“The afore­men­tioned mech­a­nism also vi­o­lates Ar­ti­cle 1, given that it does not lead to “sat­is­fac­tory so­lu­tions for the prac­ti­cal set­tle­ment of the dis­pute,”” it fur­ther says, be­fore adding that it has in­formed Guyana that “re­sort­ing to a ju­di­cial set­tle­ment to set­tle the dis­pute is un­ac­cept­able, un­fruit­ful and un­en­force­able, given that the Bo­li­var­ian Repub­lic of Venezuela does not recog­nise the ju­ris­dic­tion of the In­ter­na­tional Court of Jus­tice as bind­ing, and in this sense, it has al­ways been con­sis­tent with its his­tor­i­cal po­si­tion of ex­pressly re­serv­ing or not sign­ing any in­ter­na­tional le­gal in­stru­ment con­tain­ing ar­bi­tra­tion clauses that may grant com­pul­sory ju­ris­dic­tion to such Court.”

As a re­sult, Venezuela said it pro­posed to re­sume diplo­matic con­tacts to al­low for a joint assess­ment of the pos­si­bil­ity of con­tin­u­ing with the Good Of­fices process.

“…In or­der to make progress in the choice of the peace­ful dis­pute set­tle­ment mech­a­nism, by mu­tual con­sent, un­der the Geneva Agree­ment of 1966, the Gov­ern­ment of the Bo­li­var­ian Repub­lic of Venezuela has pro­posed to the Gov­ern­ment of the Co­op­er­a­tive Repub­lic of Guyana to re­sume diplo­matic con­tacts, al­low­ing to reach a prac­ti­cal and sat­is­fac­tory so­lu­tion of the ter­ri­to­rial dis­pute. Such con­tacts will also al­low to jointly as­sess the pos­si­bil­ity of con­tin­u­ing with the Good Of­fices fig­ure, un­der the aus­pices of the UN Sec­re­taryGen­eral, all this within an en­vi­ron­ment of cor­dial­ity and con­struc­tive and peace­ful di­a­logue,” the state­ment con­cluded.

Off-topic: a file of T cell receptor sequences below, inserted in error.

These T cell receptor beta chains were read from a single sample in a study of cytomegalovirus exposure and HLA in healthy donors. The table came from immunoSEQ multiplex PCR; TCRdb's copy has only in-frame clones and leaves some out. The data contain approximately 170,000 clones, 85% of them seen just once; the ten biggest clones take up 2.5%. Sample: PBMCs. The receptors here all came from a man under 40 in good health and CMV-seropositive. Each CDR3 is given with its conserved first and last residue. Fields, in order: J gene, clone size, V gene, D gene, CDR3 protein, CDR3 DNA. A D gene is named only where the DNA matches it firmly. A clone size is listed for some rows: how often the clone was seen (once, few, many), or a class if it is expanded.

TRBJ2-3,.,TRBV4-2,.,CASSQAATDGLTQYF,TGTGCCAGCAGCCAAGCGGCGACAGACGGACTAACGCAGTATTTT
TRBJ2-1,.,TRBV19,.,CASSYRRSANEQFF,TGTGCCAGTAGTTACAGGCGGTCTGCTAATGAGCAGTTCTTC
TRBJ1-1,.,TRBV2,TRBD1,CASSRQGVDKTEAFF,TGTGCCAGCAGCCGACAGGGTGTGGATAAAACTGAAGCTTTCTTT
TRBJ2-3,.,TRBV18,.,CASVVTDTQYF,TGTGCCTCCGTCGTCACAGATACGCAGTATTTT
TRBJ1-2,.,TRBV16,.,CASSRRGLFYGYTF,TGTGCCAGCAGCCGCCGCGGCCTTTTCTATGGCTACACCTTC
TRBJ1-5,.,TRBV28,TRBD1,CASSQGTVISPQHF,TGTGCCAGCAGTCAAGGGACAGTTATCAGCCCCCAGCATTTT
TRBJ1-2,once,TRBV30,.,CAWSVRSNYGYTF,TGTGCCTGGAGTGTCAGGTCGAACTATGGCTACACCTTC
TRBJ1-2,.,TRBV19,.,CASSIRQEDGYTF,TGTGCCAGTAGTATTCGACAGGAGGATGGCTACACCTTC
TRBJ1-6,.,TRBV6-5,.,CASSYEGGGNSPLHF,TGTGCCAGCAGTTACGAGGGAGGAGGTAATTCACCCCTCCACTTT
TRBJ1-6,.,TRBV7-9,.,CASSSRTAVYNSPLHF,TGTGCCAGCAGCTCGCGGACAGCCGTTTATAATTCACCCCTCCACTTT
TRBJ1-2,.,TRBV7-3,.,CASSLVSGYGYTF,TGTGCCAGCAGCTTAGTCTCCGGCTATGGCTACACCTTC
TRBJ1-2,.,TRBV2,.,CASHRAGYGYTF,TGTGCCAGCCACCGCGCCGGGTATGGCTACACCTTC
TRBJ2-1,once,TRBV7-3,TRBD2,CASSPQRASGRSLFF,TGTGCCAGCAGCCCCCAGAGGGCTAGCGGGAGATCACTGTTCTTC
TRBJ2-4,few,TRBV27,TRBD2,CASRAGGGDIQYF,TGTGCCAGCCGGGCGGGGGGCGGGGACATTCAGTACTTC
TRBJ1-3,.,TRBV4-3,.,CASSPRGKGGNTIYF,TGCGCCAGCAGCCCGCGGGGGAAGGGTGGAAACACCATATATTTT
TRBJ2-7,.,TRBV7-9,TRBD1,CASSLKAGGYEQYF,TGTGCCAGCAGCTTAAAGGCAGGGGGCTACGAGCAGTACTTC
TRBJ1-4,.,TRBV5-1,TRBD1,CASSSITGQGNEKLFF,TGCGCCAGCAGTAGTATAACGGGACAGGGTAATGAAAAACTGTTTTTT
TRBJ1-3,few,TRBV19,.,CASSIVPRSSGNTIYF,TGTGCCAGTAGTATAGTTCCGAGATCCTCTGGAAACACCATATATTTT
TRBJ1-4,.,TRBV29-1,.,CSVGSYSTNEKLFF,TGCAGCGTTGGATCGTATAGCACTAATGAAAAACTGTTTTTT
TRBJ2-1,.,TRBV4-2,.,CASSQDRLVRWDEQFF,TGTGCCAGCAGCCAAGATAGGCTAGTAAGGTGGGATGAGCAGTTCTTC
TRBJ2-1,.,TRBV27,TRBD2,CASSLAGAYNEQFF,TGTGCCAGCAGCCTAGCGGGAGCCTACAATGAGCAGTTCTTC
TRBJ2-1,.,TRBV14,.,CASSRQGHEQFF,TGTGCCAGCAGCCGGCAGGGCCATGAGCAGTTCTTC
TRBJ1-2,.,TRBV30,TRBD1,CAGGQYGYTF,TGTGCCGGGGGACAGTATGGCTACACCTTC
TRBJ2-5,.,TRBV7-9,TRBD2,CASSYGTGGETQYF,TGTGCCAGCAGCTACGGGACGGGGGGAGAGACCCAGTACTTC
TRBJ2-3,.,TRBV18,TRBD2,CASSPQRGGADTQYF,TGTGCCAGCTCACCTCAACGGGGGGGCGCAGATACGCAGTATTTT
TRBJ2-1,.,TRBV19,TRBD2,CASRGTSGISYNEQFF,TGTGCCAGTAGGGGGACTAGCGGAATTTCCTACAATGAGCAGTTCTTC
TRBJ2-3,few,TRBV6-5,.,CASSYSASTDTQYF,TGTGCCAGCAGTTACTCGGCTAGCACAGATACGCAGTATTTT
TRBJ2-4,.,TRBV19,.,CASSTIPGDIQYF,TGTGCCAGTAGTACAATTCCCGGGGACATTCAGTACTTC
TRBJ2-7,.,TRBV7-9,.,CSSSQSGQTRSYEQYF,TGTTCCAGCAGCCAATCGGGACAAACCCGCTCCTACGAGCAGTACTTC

Ac­cord­ing to a state­ment is­sued by Guyana’s Min­istry of For­eign Af­fairs af­ter the fil­ing of the award, the UN Sec­re­taryGen­eral’s author­ity to choose the ICJ – based in The Hague – as a means of re­solv­ing the con­tro­versy is based on the Geneva Agree­ment of 1966, which was ne­go­ti­ated just be­fore Guyana gained in­de­pen­dence.